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PRINCETON, New Jersey — Lately, I’ve been starting my days with the daily e-mails of a neighbor, his meditations on coping with cancer and addiction, as well as the YouTube videos of a friend accepting the end of her life without intervention. “Cancer is nature’s way of taking care of my body,” writes my friend, who founded a program that treats addiction and other issues with a plant-based diet.
As we assume a greater role in the management and acceptance of our illnesses and dying, the emerging field of medical humanities is informing conversations around health crises. The Princeton University Art Museum has jumped into the fray with States of Health: Visualizing Illness and Healing.
An engaging selection of works by Leonora Carrington, Edvard Munch, Jackson Pollock, Gordon Parks, LaToya Ruby Frazier, Albrecht Dürer, and others come together to illuminate illness and healing in art. Experts in infectious diseases, disability, literature, medicine, contagion, psychology, and creative writing weigh in, in the form of short essays on the walls, responding to the 80 objects from antiquity to present day.
The exhibition explores the different ways ailments — such as the bubonic plague, mental illness, and the AIDS crisis — have been addressed. Molecular biology professor Bonnie L. Bassler, in her essay, points out that the “causes of disease do their work at the atomic and microscopic scales,” and we use words like witchcraft, the plague, consumption, dropsy to describe their power.
Of Marcus Leatherdale’s black-and-white photograph of a seated man whose flesh has been whittled by AIDS, Daniel A. Notterman — also in the department of molecular biology — writes, “In this man in the last stage of his disease I see many of my friends and many of my patients.” Dr. Notterman had worked at Bellevue Hospital in 1983, then the epicenter of the AIDS epidemic, where he saw people in the prime of their lives — babies, even — go through the stages of frantic fear of the wasting of their bodies to “an ineluctable sadness.”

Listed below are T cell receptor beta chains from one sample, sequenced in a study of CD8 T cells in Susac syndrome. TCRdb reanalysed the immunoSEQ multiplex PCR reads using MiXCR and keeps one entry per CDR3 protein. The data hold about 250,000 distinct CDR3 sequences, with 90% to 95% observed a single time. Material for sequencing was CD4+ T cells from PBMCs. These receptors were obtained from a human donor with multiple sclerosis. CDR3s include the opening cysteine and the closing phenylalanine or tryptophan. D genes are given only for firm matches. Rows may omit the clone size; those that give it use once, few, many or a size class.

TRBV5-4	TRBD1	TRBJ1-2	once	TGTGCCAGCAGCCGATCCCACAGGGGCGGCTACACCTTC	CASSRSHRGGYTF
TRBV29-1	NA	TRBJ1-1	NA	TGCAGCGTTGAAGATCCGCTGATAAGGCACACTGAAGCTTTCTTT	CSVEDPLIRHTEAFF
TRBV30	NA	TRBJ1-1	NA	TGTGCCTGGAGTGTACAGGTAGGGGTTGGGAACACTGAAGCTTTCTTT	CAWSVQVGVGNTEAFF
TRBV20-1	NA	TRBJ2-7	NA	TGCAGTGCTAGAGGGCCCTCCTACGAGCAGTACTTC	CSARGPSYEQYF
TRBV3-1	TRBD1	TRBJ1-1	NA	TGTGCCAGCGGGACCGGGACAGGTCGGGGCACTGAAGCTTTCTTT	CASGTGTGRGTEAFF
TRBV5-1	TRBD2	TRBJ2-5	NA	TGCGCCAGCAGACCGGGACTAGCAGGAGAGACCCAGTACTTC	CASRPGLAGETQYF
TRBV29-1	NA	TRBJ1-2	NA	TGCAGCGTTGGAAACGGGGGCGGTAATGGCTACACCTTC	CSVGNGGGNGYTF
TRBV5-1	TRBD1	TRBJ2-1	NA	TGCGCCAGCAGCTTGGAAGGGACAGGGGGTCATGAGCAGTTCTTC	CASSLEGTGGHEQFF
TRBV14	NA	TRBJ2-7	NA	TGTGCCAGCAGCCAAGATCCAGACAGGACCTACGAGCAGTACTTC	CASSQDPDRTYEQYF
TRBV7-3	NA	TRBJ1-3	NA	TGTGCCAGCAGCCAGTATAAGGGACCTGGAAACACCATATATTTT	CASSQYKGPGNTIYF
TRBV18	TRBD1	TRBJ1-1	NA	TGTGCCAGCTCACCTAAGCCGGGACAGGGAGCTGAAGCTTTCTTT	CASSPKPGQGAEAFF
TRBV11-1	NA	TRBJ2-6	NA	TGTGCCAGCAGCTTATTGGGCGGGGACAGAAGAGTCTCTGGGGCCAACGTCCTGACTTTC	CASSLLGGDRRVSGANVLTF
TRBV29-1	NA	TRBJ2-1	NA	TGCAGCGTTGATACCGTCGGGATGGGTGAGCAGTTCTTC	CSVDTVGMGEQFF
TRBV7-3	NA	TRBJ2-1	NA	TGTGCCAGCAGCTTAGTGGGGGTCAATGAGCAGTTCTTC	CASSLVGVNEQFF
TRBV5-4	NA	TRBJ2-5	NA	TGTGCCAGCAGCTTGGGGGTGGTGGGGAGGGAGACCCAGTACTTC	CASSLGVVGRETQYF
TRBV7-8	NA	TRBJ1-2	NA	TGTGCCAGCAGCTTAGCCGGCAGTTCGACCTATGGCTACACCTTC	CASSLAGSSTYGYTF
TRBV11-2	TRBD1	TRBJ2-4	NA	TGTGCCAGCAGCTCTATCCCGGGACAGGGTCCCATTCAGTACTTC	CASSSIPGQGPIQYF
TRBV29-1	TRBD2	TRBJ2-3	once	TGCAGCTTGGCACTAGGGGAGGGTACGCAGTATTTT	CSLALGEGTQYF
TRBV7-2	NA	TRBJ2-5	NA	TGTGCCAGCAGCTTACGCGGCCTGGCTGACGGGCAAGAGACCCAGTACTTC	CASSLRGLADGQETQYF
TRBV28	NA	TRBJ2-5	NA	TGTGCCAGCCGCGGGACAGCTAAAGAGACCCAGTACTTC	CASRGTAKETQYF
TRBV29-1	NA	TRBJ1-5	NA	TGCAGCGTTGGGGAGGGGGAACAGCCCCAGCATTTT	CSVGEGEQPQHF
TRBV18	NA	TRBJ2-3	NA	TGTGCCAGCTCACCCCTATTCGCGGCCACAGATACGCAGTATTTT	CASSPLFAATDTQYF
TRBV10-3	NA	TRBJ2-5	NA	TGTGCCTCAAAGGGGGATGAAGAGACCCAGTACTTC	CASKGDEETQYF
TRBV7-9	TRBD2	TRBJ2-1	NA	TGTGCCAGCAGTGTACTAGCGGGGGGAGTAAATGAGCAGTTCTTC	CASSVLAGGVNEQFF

We see healers ranging from Christ, Guanyin, and Imhotep to the country doctor, a New York City druggist, and a nurse-midwife. Treatment implements range from an herbalist’s iron staff by a Yoruba artist from Nigeria, with crane-like birds on its prongs, to a Maiolica apothecary jar for an herbal anti-inflammatory. We learn that unequal access to healthcare is nothing new, and if global conditions such as climate change go unchecked, diseases like malaria, syphilis, SARS, and measles will metastasize globally.
This sprawling exhibition is organized according to four themes: “Confronting Contagion”; “States of Mind”; “Worlds of Care”; and “Birthing Narratives,” but I found myself more drawn by how the artists incorporated their personal narratives of illness than by the exhibition’s overall didactic structure.
Long before YouTube and e-mail, death bed portraits were a way of portraying life’s final passage. In Edvard Munch’s 1886 lithograph, “Death in the Sick Room,” the artist’s entire family gathers around his sister’s bed after she succumbs to tuberculosis. Munch’s mother, too, lost her life to the disease; his brother died of pneumonia at age 30, another sister was institutionalized for mental illness, and Munch suffered his own battles with the spirits.